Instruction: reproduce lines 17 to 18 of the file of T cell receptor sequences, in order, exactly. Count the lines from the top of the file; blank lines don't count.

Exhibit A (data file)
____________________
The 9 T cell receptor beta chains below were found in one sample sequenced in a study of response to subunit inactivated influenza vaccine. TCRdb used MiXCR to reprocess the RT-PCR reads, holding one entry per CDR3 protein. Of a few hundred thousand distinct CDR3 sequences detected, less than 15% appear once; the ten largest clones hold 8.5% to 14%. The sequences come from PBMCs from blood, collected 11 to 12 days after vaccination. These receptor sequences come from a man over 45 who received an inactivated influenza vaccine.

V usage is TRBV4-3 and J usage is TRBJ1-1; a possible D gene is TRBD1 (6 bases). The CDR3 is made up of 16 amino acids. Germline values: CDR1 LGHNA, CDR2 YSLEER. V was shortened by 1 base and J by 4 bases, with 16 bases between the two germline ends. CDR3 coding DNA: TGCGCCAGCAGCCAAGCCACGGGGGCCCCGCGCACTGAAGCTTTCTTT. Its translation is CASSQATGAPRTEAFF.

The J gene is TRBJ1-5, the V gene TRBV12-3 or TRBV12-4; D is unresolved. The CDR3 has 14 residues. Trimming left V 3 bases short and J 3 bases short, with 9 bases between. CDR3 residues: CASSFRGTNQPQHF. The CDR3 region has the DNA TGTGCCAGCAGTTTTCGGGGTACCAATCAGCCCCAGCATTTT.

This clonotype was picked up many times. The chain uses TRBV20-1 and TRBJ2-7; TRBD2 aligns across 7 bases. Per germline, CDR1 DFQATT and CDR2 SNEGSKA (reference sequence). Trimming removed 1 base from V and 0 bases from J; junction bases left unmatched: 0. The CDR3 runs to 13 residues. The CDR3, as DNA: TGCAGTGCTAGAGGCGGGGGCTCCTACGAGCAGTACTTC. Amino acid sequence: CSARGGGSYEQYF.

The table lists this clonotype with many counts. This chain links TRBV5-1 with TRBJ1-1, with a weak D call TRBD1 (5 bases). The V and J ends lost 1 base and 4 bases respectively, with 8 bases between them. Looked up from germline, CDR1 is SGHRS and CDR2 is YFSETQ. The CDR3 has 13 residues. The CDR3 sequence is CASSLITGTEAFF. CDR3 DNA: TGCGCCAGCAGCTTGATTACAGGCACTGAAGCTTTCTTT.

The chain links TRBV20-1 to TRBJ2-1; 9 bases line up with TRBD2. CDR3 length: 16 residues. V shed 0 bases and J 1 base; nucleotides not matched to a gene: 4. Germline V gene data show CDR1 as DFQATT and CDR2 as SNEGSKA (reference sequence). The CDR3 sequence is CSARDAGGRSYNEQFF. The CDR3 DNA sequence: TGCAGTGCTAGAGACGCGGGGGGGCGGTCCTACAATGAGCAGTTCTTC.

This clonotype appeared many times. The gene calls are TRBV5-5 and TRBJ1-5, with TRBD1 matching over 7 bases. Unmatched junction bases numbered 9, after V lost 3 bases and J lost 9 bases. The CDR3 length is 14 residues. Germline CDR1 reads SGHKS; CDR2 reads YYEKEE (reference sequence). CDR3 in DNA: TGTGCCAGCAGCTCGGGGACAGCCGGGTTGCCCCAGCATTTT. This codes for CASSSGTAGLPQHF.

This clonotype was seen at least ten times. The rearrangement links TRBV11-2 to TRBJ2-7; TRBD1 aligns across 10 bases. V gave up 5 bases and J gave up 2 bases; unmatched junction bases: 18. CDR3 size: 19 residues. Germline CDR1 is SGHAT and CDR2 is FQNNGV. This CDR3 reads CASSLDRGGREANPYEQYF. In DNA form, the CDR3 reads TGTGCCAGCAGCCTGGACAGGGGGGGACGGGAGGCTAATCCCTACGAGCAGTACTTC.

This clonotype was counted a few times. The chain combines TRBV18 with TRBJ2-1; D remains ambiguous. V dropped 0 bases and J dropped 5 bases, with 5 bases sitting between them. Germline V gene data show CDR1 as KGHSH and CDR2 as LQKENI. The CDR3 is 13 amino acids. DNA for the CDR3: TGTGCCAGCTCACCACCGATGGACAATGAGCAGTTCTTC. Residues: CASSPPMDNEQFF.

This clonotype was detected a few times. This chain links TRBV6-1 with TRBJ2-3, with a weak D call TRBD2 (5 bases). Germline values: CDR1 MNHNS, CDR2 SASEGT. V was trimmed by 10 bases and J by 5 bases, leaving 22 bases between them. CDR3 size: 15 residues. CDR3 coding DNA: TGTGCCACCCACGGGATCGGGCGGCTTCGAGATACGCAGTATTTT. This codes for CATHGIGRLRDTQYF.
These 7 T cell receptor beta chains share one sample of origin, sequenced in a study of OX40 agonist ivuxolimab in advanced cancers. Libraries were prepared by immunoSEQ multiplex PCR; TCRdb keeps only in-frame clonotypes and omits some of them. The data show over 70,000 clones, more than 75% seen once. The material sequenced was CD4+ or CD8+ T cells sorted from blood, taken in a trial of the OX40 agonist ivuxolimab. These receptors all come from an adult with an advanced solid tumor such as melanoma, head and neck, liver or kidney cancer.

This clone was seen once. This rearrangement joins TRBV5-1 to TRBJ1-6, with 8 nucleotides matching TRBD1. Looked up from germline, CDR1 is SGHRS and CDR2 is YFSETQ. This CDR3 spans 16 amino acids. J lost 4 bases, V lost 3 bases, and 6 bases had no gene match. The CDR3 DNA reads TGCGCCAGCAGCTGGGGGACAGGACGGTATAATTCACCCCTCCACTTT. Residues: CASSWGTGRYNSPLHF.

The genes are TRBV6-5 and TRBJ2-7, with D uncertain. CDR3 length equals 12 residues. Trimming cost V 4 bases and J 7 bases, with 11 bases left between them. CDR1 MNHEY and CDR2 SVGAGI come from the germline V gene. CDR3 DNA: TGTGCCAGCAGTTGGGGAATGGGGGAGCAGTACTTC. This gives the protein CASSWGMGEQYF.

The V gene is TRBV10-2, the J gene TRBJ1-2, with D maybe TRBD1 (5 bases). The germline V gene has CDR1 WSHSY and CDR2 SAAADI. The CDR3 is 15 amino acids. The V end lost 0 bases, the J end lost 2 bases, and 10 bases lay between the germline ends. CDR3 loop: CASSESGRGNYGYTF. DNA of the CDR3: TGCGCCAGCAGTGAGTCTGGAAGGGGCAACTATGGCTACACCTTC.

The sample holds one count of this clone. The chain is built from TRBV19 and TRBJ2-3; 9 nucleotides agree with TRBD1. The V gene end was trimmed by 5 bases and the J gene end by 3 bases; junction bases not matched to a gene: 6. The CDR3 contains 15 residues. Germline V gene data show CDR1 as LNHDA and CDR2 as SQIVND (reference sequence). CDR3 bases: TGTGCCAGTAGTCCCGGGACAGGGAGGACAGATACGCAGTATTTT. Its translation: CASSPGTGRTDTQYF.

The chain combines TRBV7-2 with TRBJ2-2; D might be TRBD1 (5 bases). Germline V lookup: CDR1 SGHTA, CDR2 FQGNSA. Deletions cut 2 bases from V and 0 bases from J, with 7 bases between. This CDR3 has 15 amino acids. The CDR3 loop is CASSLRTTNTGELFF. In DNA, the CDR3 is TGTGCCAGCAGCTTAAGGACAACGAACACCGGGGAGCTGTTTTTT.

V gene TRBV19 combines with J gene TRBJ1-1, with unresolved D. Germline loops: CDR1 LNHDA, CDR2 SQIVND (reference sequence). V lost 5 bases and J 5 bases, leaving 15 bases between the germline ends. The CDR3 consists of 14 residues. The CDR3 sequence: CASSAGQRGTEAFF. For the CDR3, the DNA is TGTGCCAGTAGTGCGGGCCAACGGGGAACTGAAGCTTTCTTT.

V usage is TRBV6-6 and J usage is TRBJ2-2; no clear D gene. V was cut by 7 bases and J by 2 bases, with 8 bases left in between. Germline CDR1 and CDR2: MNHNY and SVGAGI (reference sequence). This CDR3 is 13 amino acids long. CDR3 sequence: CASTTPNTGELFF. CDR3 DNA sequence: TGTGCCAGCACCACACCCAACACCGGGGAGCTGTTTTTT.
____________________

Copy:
V gene TRBV19 combines with J gene TRBJ1-1, with unresolved D. Germline loops: CDR1 LNHDA, CDR2 SQIVND (reference sequence). V lost 5 bases and J 5 bases, leaving 15 bases between the germline ends. The CDR3 consists of 14 residues. The CDR3 sequence: CASSAGQRGTEAFF. For the CDR3, the DNA is TGTGCCAGTAGTGCGGGCCAACGGGGAACTGAAGCTTTCTTT.

V usage is TRBV6-6 and J usage is TRBJ2-2; no clear D gene. V was cut by 7 bases and J by 2 bases, with 8 bases left in between. Germline CDR1 and CDR2: MNHNY and SVGAGI (reference sequence). This CDR3 is 13 amino acids long. CDR3 sequence: CASTTPNTGELFF. CDR3 DNA sequence: TGTGCCAGCACCACACCCAACACCGGGGAGCTGTTTTTT.